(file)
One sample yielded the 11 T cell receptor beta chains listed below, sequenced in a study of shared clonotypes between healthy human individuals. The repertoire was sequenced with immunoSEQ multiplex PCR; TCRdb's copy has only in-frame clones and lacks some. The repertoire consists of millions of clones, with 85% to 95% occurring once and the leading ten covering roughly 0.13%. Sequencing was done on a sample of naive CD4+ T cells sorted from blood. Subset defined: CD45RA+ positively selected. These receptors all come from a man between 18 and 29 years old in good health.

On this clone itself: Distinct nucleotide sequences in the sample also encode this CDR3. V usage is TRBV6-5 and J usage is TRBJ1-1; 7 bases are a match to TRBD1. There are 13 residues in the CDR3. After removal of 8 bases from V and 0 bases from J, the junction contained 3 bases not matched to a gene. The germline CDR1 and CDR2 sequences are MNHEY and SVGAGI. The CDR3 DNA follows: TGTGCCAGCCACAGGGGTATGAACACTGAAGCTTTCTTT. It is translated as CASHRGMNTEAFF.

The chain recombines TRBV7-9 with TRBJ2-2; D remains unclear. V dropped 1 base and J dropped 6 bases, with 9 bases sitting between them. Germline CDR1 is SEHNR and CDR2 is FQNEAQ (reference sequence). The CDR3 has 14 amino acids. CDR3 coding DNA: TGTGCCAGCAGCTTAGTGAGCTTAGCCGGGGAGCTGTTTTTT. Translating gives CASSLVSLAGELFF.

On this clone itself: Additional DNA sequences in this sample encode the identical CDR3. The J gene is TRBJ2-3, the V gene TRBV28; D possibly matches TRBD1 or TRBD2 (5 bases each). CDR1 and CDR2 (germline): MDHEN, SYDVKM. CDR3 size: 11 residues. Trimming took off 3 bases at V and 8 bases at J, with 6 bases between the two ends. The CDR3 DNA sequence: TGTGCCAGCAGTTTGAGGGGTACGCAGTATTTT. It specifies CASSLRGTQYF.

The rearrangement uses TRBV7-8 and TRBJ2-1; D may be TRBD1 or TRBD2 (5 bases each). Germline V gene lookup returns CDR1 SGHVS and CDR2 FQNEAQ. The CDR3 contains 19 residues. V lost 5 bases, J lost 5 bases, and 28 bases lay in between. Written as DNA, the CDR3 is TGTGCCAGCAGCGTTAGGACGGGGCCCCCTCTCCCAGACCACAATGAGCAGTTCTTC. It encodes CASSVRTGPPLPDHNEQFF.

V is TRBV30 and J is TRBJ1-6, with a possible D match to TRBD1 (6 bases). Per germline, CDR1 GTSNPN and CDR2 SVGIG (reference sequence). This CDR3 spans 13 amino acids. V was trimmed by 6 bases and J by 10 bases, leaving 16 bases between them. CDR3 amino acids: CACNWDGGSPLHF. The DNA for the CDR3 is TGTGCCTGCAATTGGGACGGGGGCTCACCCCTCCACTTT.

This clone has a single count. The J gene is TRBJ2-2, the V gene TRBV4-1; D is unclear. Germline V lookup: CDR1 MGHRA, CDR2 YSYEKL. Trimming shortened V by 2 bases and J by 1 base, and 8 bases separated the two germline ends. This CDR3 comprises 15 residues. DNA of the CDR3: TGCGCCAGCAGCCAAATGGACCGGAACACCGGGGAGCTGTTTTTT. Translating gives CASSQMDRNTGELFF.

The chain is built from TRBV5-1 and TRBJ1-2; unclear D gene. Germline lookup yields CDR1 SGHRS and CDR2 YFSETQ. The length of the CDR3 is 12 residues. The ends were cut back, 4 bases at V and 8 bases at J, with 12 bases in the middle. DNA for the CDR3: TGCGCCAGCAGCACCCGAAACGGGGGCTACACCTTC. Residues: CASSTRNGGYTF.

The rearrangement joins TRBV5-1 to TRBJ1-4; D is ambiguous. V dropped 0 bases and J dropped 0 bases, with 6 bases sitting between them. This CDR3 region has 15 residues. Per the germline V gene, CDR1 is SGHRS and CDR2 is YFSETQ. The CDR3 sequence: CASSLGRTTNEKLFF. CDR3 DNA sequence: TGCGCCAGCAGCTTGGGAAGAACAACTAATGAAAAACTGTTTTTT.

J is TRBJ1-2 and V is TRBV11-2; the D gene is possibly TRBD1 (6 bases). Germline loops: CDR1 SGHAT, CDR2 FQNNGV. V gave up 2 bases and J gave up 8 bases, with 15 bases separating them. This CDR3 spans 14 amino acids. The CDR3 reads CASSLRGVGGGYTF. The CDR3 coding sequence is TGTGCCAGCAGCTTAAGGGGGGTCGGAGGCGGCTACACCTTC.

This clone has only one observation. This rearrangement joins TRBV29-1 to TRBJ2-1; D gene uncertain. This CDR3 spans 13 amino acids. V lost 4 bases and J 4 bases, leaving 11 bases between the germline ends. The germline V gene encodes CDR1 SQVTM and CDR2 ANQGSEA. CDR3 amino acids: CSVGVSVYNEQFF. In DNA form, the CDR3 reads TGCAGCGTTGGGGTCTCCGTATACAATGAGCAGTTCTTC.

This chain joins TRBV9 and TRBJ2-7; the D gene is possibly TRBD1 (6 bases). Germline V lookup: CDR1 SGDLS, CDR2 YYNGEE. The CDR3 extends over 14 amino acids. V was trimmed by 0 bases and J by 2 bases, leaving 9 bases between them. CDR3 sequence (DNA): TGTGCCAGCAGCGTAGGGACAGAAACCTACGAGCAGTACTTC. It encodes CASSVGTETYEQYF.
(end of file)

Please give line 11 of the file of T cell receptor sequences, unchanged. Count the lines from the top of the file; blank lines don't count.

This clone has only one observation. This rearrangement joins TRBV29-1 to TRBJ2-1; D gene uncertain. This CDR3 spans 13 amino acids. V lost 4 bases and J 4 bases, leaving 11 bases between the germline ends. The germline V gene encodes CDR1 SQVTM and CDR2 ANQGSEA. CDR3 amino acids: CSVGVSVYNEQFF. In DNA form, the CDR3 reads TGCAGCGTTGGGGTCTCCGTATACAATGAGCAGTTCTTC.